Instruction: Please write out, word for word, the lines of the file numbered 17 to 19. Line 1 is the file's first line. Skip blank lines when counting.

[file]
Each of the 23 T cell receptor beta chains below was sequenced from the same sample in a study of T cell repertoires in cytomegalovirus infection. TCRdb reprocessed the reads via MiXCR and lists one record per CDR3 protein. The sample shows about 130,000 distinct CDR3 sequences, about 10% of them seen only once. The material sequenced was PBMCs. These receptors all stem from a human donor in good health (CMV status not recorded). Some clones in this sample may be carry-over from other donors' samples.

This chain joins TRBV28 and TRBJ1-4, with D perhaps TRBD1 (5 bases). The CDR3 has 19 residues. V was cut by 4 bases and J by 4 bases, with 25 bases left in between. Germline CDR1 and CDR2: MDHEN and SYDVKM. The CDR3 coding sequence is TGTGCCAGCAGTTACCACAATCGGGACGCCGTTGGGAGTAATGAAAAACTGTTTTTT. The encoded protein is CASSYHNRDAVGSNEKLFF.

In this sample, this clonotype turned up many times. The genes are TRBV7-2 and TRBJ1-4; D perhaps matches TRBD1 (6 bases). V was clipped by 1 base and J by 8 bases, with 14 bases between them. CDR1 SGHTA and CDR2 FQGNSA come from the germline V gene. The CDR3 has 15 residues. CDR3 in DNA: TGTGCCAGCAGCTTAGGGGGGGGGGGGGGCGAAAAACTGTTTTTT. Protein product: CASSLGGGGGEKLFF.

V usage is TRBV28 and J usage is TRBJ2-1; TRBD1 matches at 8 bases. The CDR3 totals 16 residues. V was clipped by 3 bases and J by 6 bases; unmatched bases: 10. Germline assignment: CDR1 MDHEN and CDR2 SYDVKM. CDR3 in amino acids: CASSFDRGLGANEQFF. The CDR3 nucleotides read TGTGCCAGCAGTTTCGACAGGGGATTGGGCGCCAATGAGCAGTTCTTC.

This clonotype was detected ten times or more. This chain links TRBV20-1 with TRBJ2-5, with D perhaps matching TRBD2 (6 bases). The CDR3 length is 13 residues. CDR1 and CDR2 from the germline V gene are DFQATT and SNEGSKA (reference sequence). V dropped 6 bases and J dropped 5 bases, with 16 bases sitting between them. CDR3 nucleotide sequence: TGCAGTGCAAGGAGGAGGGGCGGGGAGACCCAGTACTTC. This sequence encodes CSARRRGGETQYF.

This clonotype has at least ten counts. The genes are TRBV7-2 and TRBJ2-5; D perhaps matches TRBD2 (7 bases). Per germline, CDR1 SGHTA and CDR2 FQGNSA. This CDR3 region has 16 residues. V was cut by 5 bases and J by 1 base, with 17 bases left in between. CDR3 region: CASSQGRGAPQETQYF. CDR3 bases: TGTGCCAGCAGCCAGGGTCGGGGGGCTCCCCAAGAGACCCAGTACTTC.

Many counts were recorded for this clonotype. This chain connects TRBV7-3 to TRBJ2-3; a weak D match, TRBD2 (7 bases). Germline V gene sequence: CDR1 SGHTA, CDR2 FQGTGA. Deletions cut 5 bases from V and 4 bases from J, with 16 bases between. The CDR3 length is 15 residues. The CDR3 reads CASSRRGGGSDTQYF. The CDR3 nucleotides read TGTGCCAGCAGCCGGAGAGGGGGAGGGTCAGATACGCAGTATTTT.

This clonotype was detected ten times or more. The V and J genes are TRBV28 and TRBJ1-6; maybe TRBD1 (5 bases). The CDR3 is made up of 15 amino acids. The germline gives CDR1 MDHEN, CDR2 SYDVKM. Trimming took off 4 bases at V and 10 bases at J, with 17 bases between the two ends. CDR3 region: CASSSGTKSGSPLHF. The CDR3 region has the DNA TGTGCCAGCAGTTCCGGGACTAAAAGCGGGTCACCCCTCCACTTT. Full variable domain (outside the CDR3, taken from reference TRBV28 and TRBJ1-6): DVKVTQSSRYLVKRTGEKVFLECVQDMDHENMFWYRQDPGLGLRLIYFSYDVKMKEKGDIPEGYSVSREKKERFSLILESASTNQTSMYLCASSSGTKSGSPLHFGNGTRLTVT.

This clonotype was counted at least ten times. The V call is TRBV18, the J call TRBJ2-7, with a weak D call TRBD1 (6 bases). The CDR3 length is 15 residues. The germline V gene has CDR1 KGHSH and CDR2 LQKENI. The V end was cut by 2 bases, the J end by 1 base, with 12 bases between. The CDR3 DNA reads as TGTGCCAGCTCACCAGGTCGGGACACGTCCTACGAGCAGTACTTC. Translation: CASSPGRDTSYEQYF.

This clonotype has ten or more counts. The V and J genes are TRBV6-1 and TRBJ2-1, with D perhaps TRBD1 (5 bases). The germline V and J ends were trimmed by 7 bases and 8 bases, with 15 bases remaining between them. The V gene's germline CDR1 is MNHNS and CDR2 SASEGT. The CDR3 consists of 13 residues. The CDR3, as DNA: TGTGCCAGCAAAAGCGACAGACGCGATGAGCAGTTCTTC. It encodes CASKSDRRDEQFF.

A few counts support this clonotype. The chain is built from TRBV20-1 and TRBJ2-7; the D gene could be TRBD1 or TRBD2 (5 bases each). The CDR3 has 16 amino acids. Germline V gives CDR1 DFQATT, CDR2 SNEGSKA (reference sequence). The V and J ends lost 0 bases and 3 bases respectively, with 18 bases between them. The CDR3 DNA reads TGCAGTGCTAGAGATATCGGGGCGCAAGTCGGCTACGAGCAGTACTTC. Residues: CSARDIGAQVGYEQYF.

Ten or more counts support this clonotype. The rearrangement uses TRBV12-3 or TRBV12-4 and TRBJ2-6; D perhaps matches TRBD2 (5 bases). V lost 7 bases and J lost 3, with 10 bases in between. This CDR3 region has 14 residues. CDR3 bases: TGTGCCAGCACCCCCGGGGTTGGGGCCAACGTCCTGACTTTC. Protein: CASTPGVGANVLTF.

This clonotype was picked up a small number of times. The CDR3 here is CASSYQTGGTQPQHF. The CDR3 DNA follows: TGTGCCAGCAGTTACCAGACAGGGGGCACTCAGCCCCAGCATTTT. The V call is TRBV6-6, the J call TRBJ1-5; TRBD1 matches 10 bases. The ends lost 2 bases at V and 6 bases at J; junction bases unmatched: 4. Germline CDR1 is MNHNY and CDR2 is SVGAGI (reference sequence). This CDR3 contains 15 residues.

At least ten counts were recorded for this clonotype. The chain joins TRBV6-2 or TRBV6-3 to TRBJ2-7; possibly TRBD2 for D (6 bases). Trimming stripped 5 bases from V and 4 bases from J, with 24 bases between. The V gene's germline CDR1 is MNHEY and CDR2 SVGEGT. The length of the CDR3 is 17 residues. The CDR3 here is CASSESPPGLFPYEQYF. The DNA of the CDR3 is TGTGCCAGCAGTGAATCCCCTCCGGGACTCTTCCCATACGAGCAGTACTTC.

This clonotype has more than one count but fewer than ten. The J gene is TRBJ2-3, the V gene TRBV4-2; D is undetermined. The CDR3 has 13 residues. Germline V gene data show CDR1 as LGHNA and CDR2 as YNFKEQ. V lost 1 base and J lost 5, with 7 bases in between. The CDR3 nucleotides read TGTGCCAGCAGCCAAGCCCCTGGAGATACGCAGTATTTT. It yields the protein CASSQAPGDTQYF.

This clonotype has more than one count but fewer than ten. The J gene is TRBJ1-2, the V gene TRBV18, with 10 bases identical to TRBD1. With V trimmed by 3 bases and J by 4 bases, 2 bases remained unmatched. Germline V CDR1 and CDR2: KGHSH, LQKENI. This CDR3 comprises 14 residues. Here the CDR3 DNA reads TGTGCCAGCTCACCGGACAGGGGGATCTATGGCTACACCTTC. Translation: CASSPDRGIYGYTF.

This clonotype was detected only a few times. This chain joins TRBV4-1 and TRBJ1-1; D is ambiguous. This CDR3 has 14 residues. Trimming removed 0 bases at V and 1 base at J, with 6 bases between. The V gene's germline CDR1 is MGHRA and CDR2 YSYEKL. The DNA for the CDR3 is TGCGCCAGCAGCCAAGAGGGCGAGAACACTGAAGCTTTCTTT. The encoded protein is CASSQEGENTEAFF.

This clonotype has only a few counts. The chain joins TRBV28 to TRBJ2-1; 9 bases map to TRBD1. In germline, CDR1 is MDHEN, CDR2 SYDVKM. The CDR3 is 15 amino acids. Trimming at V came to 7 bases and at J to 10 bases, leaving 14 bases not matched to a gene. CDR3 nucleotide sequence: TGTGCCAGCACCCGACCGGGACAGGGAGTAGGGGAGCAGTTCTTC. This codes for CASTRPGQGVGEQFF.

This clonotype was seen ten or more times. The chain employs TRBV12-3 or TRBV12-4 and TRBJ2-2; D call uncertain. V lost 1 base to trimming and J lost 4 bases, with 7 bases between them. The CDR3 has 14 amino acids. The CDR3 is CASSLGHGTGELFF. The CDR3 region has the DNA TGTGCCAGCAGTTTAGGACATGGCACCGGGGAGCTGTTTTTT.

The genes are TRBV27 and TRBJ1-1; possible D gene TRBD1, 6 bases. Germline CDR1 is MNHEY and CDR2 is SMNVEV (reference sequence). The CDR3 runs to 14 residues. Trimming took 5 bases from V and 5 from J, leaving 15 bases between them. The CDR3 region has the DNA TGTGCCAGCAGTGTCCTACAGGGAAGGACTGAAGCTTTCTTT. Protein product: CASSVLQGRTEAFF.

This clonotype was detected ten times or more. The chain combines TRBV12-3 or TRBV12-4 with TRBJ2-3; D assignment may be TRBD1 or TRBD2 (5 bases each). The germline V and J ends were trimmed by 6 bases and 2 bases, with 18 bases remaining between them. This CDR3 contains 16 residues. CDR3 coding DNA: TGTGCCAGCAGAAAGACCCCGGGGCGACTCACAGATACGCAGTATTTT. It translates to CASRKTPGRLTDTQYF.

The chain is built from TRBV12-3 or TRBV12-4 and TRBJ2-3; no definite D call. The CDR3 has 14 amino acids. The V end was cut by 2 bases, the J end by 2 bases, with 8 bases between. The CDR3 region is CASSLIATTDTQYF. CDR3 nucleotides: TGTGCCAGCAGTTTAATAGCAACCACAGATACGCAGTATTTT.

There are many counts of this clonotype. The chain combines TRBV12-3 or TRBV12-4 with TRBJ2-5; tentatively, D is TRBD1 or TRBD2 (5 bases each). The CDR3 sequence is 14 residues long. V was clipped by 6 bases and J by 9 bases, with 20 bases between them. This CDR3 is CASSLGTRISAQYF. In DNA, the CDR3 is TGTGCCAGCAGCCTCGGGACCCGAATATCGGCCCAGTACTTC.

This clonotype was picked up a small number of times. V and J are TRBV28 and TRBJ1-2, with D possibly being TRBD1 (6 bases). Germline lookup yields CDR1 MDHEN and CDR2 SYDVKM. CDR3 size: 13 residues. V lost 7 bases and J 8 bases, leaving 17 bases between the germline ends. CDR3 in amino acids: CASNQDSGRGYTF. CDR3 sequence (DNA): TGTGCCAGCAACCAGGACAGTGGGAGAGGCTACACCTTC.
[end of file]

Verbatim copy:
This clonotype was detected only a few times. This chain joins TRBV4-1 and TRBJ1-1; D is ambiguous. This CDR3 has 14 residues. Trimming removed 0 bases at V and 1 base at J, with 6 bases between. The V gene's germline CDR1 is MGHRA and CDR2 YSYEKL. The DNA for the CDR3 is TGCGCCAGCAGCCAAGAGGGCGAGAACACTGAAGCTTTCTTT. The encoded protein is CASSQEGENTEAFF.

This clonotype has only a few counts. The chain joins TRBV28 to TRBJ2-1; 9 bases map to TRBD1. In germline, CDR1 is MDHEN, CDR2 SYDVKM. The CDR3 is 15 amino acids. Trimming at V came to 7 bases and at J to 10 bases, leaving 14 bases not matched to a gene. CDR3 nucleotide sequence: TGTGCCAGCACCCGACCGGGACAGGGAGTAGGGGAGCAGTTCTTC. This codes for CASTRPGQGVGEQFF.

This clonotype was seen ten or more times. The chain employs TRBV12-3 or TRBV12-4 and TRBJ2-2; D call uncertain. V lost 1 base to trimming and J lost 4 bases, with 7 bases between them. The CDR3 has 14 amino acids. The CDR3 is CASSLGHGTGELFF. The CDR3 region has the DNA TGTGCCAGCAGTTTAGGACATGGCACCGGGGAGCTGTTTTTT.